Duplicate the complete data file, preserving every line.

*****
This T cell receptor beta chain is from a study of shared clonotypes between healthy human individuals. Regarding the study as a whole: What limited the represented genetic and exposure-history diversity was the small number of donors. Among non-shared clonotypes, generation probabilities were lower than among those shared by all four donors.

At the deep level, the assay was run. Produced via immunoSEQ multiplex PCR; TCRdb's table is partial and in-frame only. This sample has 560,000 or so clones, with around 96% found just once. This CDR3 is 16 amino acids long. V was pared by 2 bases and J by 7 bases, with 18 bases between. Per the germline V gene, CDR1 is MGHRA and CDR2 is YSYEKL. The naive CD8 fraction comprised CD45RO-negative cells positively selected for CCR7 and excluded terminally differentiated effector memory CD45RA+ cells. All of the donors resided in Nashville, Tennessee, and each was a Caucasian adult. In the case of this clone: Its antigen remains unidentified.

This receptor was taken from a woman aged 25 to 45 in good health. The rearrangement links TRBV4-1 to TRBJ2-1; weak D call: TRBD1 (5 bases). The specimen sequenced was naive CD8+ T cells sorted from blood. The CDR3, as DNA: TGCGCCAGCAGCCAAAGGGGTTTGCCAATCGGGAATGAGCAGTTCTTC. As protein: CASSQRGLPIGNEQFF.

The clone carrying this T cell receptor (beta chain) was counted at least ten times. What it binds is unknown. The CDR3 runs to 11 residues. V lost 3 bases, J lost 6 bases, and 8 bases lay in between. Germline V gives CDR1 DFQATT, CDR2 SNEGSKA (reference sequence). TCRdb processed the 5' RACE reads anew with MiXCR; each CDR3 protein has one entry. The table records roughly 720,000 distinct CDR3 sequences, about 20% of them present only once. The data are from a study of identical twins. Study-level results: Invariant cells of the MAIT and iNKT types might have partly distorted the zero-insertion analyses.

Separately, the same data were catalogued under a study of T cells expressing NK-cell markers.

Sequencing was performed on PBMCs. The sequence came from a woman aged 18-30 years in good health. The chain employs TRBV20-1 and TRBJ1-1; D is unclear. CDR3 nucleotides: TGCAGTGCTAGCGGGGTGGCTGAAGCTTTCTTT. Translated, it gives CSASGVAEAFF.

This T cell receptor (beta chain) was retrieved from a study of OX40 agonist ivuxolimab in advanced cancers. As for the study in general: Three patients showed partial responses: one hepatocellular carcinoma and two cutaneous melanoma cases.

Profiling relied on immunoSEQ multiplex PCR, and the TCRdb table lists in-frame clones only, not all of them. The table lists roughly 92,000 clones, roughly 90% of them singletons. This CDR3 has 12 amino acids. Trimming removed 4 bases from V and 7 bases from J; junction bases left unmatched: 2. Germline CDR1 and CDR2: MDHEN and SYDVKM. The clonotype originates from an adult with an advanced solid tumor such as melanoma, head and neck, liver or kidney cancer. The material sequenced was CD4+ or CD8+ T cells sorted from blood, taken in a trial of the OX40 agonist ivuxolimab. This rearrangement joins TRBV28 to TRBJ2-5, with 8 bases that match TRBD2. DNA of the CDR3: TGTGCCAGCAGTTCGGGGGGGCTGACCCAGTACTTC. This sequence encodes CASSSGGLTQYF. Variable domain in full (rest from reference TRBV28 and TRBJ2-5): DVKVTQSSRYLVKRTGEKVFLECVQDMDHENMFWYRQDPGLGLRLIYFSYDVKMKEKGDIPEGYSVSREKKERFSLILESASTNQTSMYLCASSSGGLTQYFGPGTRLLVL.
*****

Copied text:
This T cell receptor beta chain is from a study of shared clonotypes between healthy human individuals. Regarding the study as a whole: What limited the represented genetic and exposure-history diversity was the small number of donors. Among non-shared clonotypes, generation probabilities were lower than among those shared by all four donors.

At the deep level, the assay was run. Produced via immunoSEQ multiplex PCR; TCRdb's table is partial and in-frame only. This sample has 560,000 or so clones, with around 96% found just once. This CDR3 is 16 amino acids long. V was pared by 2 bases and J by 7 bases, with 18 bases between. Per the germline V gene, CDR1 is MGHRA and CDR2 is YSYEKL. The naive CD8 fraction comprised CD45RO-negative cells positively selected for CCR7 and excluded terminally differentiated effector memory CD45RA+ cells. All of the donors resided in Nashville, Tennessee, and each was a Caucasian adult. In the case of this clone: Its antigen remains unidentified.

This receptor was taken from a woman aged 25 to 45 in good health. The rearrangement links TRBV4-1 to TRBJ2-1; weak D call: TRBD1 (5 bases). The specimen sequenced was naive CD8+ T cells sorted from blood. The CDR3, as DNA: TGCGCCAGCAGCCAAAGGGGTTTGCCAATCGGGAATGAGCAGTTCTTC. As protein: CASSQRGLPIGNEQFF.

The clone carrying this T cell receptor (beta chain) was counted at least ten times. What it binds is unknown. The CDR3 runs to 11 residues. V lost 3 bases, J lost 6 bases, and 8 bases lay in between. Germline V gives CDR1 DFQATT, CDR2 SNEGSKA (reference sequence). TCRdb processed the 5' RACE reads anew with MiXCR; each CDR3 protein has one entry. The table records roughly 720,000 distinct CDR3 sequences, about 20% of them present only once. The data are from a study of identical twins. Study-level results: Invariant cells of the MAIT and iNKT types might have partly distorted the zero-insertion analyses.

Separately, the same data were catalogued under a study of T cells expressing NK-cell markers.

Sequencing was performed on PBMCs. The sequence came from a woman aged 18-30 years in good health. The chain employs TRBV20-1 and TRBJ1-1; D is unclear. CDR3 nucleotides: TGCAGTGCTAGCGGGGTGGCTGAAGCTTTCTTT. Translated, it gives CSASGVAEAFF.

This T cell receptor (beta chain) was retrieved from a study of OX40 agonist ivuxolimab in advanced cancers. As for the study in general: Three patients showed partial responses: one hepatocellular carcinoma and two cutaneous melanoma cases.

Profiling relied on immunoSEQ multiplex PCR, and the TCRdb table lists in-frame clones only, not all of them. The table lists roughly 92,000 clones, roughly 90% of them singletons. This CDR3 has 12 amino acids. Trimming removed 4 bases from V and 7 bases from J; junction bases left unmatched: 2. Germline CDR1 and CDR2: MDHEN and SYDVKM. The clonotype originates from an adult with an advanced solid tumor such as melanoma, head and neck, liver or kidney cancer. The material sequenced was CD4+ or CD8+ T cells sorted from blood, taken in a trial of the OX40 agonist ivuxolimab. This rearrangement joins TRBV28 to TRBJ2-5, with 8 bases that match TRBD2. DNA of the CDR3: TGTGCCAGCAGTTCGGGGGGGCTGACCCAGTACTTC. This sequence encodes CASSSGGLTQYF. Variable domain in full (rest from reference TRBV28 and TRBJ2-5): DVKVTQSSRYLVKRTGEKVFLECVQDMDHENMFWYRQDPGLGLRLIYFSYDVKMKEKGDIPEGYSVSREKKERFSLILESASTNQTSMYLCASSSGGLTQYFGPGTRLLVL.